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Kate Markgraf Hired as G.M. of U.S. Women’s Soccer Team

Kate Markgraf, who as a player helped the United States win two Olympic women’s soccer gold medals and the 1999 Women’s World Cup, was named the first general manager of the United States women’s national team on Monday.

Markgraf’s responsibilities will include overseeing the search for a new coach to replace Jill Ellis, who is leaving the team in October. Ellis announced last month that she was stepping down as coach only weeks after leading the United States to its second straight Women’s World Cup title.

The federation also announced that the general manager for the men’s national team, Earnie Stewart, had been promoted to the new position of sporting director, overseeing U.S. Soccer’s entire sports performance department. The move was designed, U.S. Soccer said, to align the federation’s technical operations across all of its teams.

“One of the priorities when I took over was making sure that our soccer operations were run by soccer experts,” said Carlos Cordeiro, the president of U.S. Soccer. “And that is what today is all about.”

Cordeiro described the restructuring of the federation’s technical side, and the elevation of Stewart to sporting director, as a “streamlining” of U.S. Soccer’s operations. The two general managers will report to Stewart, who will report to U.S. Soccer’s chief executive. Dan Flynn is the federation’s longtime chief executive, but he is eager to retire and the organization is actively seeking his replacement, a search that has raised concerns inside U.S. Soccer.

While Markgraf’s main role will be overseeing the women’s national team and its operations, Cordeiro also said she would take a leading role in a potential United States bid to host the 2027 Women’s World Cup.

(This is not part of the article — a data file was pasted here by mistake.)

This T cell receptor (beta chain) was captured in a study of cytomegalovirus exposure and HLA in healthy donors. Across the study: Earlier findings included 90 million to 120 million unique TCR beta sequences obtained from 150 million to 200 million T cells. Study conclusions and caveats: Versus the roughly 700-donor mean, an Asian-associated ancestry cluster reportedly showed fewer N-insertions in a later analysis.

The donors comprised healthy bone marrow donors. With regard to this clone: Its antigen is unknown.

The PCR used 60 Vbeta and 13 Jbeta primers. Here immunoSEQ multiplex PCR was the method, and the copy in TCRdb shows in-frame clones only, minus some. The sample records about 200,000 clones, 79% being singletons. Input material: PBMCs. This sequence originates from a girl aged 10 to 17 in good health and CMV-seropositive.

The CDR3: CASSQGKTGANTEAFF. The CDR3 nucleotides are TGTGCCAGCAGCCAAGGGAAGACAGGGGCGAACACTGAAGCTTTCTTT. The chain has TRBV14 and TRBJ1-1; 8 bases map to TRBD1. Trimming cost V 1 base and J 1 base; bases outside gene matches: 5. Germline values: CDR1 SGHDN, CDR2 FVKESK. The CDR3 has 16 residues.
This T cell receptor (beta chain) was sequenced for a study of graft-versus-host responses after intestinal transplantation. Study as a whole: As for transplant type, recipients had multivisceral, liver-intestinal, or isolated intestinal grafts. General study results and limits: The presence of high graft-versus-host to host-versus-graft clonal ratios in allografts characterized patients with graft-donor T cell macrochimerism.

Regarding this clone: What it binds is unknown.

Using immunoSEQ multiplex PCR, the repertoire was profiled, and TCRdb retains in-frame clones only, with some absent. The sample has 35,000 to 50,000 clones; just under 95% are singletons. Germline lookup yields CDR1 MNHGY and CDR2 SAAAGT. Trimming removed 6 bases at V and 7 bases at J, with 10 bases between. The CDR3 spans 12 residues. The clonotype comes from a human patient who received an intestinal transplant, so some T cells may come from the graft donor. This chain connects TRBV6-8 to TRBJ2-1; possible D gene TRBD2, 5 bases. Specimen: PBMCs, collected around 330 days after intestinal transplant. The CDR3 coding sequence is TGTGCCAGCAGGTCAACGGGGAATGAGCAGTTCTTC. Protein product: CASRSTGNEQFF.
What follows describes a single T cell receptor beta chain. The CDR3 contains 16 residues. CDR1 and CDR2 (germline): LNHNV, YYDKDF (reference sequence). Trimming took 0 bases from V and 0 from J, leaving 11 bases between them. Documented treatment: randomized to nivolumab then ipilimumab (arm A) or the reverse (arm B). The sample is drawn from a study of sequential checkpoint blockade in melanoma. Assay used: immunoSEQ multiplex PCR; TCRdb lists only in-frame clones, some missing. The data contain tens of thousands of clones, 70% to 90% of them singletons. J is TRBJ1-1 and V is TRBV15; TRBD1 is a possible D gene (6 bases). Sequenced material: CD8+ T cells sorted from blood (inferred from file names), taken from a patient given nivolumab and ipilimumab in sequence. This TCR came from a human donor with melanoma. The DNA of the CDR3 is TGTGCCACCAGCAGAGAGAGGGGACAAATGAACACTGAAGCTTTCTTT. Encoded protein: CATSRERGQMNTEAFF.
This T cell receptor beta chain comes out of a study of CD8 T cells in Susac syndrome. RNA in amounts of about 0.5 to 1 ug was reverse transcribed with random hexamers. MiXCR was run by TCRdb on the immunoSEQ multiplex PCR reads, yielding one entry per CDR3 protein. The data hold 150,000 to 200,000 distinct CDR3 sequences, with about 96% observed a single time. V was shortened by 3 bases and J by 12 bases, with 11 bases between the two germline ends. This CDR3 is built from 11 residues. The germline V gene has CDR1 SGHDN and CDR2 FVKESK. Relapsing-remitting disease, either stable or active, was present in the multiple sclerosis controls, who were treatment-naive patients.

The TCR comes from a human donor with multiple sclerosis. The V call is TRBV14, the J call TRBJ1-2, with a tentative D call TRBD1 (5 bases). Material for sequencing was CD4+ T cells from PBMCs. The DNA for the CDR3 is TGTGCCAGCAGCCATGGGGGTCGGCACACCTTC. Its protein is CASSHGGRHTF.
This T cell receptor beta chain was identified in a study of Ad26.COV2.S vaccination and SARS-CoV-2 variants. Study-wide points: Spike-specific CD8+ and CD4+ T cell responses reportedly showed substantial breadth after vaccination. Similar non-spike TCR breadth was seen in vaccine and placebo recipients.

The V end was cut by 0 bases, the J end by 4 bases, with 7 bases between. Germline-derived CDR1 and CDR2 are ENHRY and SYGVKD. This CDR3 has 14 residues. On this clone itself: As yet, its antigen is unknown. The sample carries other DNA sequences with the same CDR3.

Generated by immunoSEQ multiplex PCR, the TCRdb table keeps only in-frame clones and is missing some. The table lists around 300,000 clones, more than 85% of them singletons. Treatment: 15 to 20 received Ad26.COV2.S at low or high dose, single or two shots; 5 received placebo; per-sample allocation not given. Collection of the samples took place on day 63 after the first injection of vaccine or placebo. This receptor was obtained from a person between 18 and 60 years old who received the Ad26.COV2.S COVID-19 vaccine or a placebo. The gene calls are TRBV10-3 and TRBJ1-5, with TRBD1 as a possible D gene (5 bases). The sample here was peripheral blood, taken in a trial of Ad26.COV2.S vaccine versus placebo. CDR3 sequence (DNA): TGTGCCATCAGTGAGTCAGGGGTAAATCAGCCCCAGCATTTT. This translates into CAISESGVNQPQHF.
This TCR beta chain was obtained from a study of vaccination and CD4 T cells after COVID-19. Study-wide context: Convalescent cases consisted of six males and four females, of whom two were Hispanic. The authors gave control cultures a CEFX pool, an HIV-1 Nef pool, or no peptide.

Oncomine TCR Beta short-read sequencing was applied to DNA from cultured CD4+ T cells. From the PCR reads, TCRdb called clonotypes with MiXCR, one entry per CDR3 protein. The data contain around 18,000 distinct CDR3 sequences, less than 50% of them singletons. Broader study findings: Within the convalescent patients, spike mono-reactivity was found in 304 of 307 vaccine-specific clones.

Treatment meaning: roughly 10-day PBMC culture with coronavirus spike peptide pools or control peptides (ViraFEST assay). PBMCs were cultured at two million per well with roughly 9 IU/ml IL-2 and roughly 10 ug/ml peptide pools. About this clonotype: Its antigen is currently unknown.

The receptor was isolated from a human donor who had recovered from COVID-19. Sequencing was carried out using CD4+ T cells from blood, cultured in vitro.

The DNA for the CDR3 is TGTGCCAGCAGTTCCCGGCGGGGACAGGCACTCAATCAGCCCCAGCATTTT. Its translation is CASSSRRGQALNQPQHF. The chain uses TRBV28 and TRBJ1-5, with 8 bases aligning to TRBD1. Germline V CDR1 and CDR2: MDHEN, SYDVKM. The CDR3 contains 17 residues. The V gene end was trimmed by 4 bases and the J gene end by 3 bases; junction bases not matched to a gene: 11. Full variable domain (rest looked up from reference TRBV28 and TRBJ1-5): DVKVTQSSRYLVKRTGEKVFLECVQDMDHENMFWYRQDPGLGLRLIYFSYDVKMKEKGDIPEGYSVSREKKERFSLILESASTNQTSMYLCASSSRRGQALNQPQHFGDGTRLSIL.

Markgraf, 42, appeared in 201 games for the United States during a playing career that spanned 12 years. She was a starter on the 1999 team that won the World Cup at the Rose Bowl, and also was part of the 2003 and 2007 World Cup teams, both of which finished third. She played on three Olympic teams, earning two golds and a silver.

Markgraf also played in two women’s professional leagues in the United States, for the Boston Breakers of the WUSA and the Chicago Red Stars of the W.P.S. Both leagues failed after three seasons.

After retiring, Markgraf, who played college soccer at Notre Dame, earned two master’s degrees, in kinesiology and educational psychology, and worked as a broadcaster, most recently for ESPN.

Among Markgraf’s duties will be hiring coaches, as well as technical and administrative staffs, for the youth and senior women’s teams, and to create and manage the technical plans and performance standards for those teams.

Stewart, 50, who was named the general manager of the men’s team last year, will have responsibility for all men’s, women’s and youth national team programs. The search for his replacement as men’s general manager will begin immediately, U.S. Soccer said.

More Coverage of U.S. SoccerJill Ellis Will Step Down as U.S. Women’s CoachJul 30, 2019Far From World Cup, Hints of Rebellion Inside U.S. SoccerJun 25, 2019


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